(From The Oundelian, published June 2020)
It’s December. The end of the Michaelmas Term – the longest of the School year – draws near, the frost sets in, and we all start to get ready for our favourite time of the year: Christmas. It’s said that Christmas is the ‘most wonderful time of the year’, and for many, that is true, although for the singers of Oundle School, it’s also, naturally, one of the busiest.
“It must be said that it is a mildly alarming task, standing at the back of the School Chapel, music folder open in one hand, burning candle in another, attempting to turn pages of music whilst walking down the Chapel aisle.”Charlie Martin, Crosby
Advent begins on the Sunday nearest to 30 November, signifying the start of the first season of the Christian liturgical year. This is marked at Oundle School by the Advent Carol Service, in which the Schola Cantorum sing in a candle-lit evening service on a Sunday. It must be said that it is a mildly alarming task, standing at the back of the School Chapel, music folder open in one hand, burning candle in another, attempting to turn pages of music whilst walking down the Chapel aisle. Ideally, setting people’s hair on fire should be kept to a minimum as you walk past them singing, page-turning, and wielding a stick of burning wax which is surely a health and safety nightmare in this day and age. In total, this service lasts about an hour.
The last week of term is the busiest for Oundle’s choirs. This year, Schola Cantorum performed a carol service in the Two Acre Club for Community Action, which makes for an interesting adjustment from the School Chapel – and it is always nice to sing to an audience other than the rest of the School.
After a week’s intense rehearsals and last minute preparations, the Chapel Choir and Schola Cantorum pull together on the last evening of term, usually along with a suitably grand-sounding orchestral accompaniment, for the first School Carol Service, performed in the School Chapel. Nerves are palpable as soloists prepare to sing ‘Once in Royal David’s City’ and even ‘In the Bleak Midwinter’. During the one-hour service, we sing these and more Christmas carols and hymns, in between prayer and readings.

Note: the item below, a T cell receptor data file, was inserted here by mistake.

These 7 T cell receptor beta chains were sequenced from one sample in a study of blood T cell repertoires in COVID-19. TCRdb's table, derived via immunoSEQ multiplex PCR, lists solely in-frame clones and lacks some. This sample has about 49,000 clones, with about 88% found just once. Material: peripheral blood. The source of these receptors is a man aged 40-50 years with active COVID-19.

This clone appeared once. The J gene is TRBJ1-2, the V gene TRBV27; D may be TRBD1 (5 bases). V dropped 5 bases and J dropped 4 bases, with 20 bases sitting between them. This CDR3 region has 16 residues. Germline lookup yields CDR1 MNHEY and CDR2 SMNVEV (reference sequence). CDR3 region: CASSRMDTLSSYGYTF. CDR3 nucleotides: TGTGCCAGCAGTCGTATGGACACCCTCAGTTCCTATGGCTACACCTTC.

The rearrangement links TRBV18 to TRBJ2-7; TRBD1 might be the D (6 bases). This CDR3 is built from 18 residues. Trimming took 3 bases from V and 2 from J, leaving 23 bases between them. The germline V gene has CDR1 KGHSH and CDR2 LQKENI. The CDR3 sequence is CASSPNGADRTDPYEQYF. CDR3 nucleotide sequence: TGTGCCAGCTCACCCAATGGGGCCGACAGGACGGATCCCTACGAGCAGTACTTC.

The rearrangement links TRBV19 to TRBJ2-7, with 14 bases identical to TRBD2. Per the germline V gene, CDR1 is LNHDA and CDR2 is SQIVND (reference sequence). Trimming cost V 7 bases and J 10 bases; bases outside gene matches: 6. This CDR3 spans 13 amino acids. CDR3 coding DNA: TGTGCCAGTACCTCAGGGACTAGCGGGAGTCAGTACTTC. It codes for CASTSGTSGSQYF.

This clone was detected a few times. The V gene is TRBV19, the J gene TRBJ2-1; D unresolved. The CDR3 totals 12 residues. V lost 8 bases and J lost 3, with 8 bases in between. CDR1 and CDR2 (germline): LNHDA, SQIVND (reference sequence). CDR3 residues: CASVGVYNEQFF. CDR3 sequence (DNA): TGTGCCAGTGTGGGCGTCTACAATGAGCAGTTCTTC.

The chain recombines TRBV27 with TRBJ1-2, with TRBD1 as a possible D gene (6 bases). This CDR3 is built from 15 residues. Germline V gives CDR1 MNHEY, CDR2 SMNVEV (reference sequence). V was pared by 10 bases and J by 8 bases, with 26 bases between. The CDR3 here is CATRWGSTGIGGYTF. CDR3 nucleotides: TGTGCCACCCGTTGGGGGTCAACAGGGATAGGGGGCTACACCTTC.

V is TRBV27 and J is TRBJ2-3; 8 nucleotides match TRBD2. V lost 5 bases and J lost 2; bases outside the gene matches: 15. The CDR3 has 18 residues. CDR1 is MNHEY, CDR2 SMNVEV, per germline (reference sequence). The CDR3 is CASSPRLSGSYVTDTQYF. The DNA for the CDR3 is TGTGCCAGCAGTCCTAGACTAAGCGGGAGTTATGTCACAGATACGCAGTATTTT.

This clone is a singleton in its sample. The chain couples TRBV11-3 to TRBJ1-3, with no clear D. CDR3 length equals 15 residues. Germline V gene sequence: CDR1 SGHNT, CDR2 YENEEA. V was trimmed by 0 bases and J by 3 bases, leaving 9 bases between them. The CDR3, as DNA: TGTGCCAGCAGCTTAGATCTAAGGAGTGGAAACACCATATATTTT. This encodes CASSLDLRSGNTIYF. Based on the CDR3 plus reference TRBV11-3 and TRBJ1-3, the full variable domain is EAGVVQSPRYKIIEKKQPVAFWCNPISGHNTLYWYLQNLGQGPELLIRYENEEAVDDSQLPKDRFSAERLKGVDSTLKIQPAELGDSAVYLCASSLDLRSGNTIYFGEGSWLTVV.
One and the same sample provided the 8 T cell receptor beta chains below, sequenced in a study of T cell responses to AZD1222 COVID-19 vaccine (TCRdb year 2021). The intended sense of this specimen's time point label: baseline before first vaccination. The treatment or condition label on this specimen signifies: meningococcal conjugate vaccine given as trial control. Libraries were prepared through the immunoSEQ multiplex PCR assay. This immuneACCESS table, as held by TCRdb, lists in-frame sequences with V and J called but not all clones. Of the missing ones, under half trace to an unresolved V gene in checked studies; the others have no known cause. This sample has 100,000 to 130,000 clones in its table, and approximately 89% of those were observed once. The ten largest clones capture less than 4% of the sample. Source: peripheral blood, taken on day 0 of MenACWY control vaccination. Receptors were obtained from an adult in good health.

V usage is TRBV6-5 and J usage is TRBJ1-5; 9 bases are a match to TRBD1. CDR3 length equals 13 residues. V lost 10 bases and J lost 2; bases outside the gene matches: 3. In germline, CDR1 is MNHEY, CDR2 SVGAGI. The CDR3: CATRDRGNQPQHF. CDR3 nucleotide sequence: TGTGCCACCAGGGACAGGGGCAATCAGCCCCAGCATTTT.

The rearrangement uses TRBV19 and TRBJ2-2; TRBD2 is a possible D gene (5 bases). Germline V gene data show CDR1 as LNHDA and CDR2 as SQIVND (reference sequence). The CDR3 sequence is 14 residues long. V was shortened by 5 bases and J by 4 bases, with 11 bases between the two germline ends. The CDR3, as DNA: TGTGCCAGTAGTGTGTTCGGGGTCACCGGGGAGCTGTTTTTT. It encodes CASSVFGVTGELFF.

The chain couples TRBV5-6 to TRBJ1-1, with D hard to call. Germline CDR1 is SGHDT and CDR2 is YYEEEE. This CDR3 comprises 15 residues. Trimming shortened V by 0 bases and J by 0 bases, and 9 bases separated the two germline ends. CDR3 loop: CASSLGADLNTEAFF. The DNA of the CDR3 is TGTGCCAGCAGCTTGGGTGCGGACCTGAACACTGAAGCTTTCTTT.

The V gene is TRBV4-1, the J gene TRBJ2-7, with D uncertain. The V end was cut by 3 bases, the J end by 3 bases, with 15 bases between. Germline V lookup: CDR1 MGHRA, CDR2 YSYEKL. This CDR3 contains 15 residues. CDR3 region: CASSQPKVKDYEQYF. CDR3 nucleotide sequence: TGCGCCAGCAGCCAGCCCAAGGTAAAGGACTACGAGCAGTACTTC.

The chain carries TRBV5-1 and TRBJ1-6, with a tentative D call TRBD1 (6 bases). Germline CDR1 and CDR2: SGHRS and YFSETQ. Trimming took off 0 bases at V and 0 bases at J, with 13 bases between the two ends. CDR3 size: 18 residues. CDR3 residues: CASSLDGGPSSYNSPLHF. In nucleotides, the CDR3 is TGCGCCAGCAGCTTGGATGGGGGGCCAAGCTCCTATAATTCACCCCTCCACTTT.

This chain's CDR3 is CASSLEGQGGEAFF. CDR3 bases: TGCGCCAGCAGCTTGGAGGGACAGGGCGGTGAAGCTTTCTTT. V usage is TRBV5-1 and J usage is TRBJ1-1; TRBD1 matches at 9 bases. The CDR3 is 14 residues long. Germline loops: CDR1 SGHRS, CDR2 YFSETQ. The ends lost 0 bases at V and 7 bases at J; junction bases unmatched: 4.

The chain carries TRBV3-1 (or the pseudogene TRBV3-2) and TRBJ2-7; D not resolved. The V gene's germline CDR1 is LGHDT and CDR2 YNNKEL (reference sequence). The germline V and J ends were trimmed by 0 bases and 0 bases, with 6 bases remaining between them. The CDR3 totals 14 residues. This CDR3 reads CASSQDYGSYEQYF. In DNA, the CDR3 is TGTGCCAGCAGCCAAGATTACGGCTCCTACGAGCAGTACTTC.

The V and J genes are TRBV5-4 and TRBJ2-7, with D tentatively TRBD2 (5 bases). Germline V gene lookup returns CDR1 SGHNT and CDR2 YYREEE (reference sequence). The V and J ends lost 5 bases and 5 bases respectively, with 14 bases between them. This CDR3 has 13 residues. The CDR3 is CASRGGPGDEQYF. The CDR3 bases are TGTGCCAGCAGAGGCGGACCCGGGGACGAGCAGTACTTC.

The next morning, we wrench ourselves out of bed and prepare to rehearse at about 9.30 for the first of two services, on the final Friday of term. After our second run of the service, and another Chapel-full of Houses has been sent home, we convene in the Common Room Dining Room for our annual Choir breakfast, where we have a bit of a break, and have a few speeches. But there’s not too much time for slacking. We return to the Chapel once again for our third service at midday – and in this service, we stop being concerned about ‘saving our voice’ for later. That is to say that you have probably never heard ‘Hark the Herald Angels Sing’ sung in quite the same way; there should probably be a prize for anyone who still has a voice at the end of it!
"Being part of the Oundle School choirs at Christmas is certainly a little bit tiring, and a true test of commitment for some, but it is also extremely positive"Charlie Martin, Crosby
Overall, being part of the Oundle School choirs at Christmas is certainly a little bit tiring, and a true test of commitment for some, but it is also extremely positive. Hats off also to all the staff who make it work: Mr Thomas (Head of Music) and Mr Warden (Head of Singing and Chapel Choir) especially, who work tirelessly to oversee the mammoth task of pulling together all these services. Four carol services in seventy hours is not for the faint-hearted, but if you enjoy it, it can be an excellent time to be a chorister.